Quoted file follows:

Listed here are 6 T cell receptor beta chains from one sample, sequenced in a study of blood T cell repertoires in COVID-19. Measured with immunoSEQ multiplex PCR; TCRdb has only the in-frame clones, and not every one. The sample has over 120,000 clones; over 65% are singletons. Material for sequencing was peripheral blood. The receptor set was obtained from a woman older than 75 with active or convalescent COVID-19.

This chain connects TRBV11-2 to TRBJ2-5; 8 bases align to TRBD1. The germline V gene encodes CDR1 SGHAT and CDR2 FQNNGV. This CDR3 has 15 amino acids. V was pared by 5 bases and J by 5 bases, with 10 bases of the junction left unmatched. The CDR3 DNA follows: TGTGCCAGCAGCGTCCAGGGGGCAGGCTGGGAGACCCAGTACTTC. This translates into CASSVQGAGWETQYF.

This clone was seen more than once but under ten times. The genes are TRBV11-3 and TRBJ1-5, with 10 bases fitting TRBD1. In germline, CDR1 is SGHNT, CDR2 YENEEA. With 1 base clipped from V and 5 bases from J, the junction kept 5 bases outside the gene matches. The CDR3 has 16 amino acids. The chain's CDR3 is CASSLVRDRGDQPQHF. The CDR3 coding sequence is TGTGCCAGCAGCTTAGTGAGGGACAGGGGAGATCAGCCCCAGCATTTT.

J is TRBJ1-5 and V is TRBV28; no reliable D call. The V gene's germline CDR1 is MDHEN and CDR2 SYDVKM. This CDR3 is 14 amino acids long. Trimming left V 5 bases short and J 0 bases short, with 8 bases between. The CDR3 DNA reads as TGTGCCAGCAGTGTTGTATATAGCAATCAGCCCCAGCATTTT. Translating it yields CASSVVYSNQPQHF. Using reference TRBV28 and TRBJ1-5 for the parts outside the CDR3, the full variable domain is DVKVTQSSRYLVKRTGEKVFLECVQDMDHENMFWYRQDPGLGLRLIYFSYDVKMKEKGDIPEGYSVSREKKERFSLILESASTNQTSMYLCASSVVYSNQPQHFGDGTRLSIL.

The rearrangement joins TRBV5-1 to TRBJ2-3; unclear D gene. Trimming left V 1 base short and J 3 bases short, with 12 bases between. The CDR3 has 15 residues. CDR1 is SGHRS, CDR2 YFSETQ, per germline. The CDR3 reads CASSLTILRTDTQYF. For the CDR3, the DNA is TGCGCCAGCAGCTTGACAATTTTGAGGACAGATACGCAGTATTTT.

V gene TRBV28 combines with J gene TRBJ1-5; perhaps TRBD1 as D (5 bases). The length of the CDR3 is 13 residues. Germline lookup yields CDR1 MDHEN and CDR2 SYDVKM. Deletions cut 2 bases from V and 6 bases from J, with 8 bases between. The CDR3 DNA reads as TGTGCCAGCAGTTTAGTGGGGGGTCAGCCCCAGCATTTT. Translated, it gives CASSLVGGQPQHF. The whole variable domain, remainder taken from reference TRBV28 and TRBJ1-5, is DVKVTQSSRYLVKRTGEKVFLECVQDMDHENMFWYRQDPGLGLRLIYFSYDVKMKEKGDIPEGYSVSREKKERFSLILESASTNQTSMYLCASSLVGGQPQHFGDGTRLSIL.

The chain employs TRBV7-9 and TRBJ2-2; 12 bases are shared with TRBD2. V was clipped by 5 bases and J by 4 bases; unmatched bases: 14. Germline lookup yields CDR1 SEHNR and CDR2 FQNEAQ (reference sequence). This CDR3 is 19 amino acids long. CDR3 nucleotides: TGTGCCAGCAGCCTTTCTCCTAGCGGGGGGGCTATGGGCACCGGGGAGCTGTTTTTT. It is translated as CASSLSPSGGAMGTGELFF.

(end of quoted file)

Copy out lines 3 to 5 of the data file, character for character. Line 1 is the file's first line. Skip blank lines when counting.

This clone was seen more than once but under ten times. The genes are TRBV11-3 and TRBJ1-5, with 10 bases fitting TRBD1. In germline, CDR1 is SGHNT, CDR2 YENEEA. With 1 base clipped from V and 5 bases from J, the junction kept 5 bases outside the gene matches. The CDR3 has 16 amino acids. The chain's CDR3 is CASSLVRDRGDQPQHF. The CDR3 coding sequence is TGTGCCAGCAGCTTAGTGAGGGACAGGGGAGATCAGCCCCAGCATTTT.

J is TRBJ1-5 and V is TRBV28; no reliable D call. The V gene's germline CDR1 is MDHEN and CDR2 SYDVKM. This CDR3 is 14 amino acids long. Trimming left V 5 bases short and J 0 bases short, with 8 bases between. The CDR3 DNA reads as TGTGCCAGCAGTGTTGTATATAGCAATCAGCCCCAGCATTTT. Translating it yields CASSVVYSNQPQHF. Using reference TRBV28 and TRBJ1-5 for the parts outside the CDR3, the full variable domain is DVKVTQSSRYLVKRTGEKVFLECVQDMDHENMFWYRQDPGLGLRLIYFSYDVKMKEKGDIPEGYSVSREKKERFSLILESASTNQTSMYLCASSVVYSNQPQHFGDGTRLSIL.

The rearrangement joins TRBV5-1 to TRBJ2-3; unclear D gene. Trimming left V 1 base short and J 3 bases short, with 12 bases between. The CDR3 has 15 residues. CDR1 is SGHRS, CDR2 YFSETQ, per germline. The CDR3 reads CASSLTILRTDTQYF. For the CDR3, the DNA is TGCGCCAGCAGCTTGACAATTTTGAGGACAGATACGCAGTATTTT.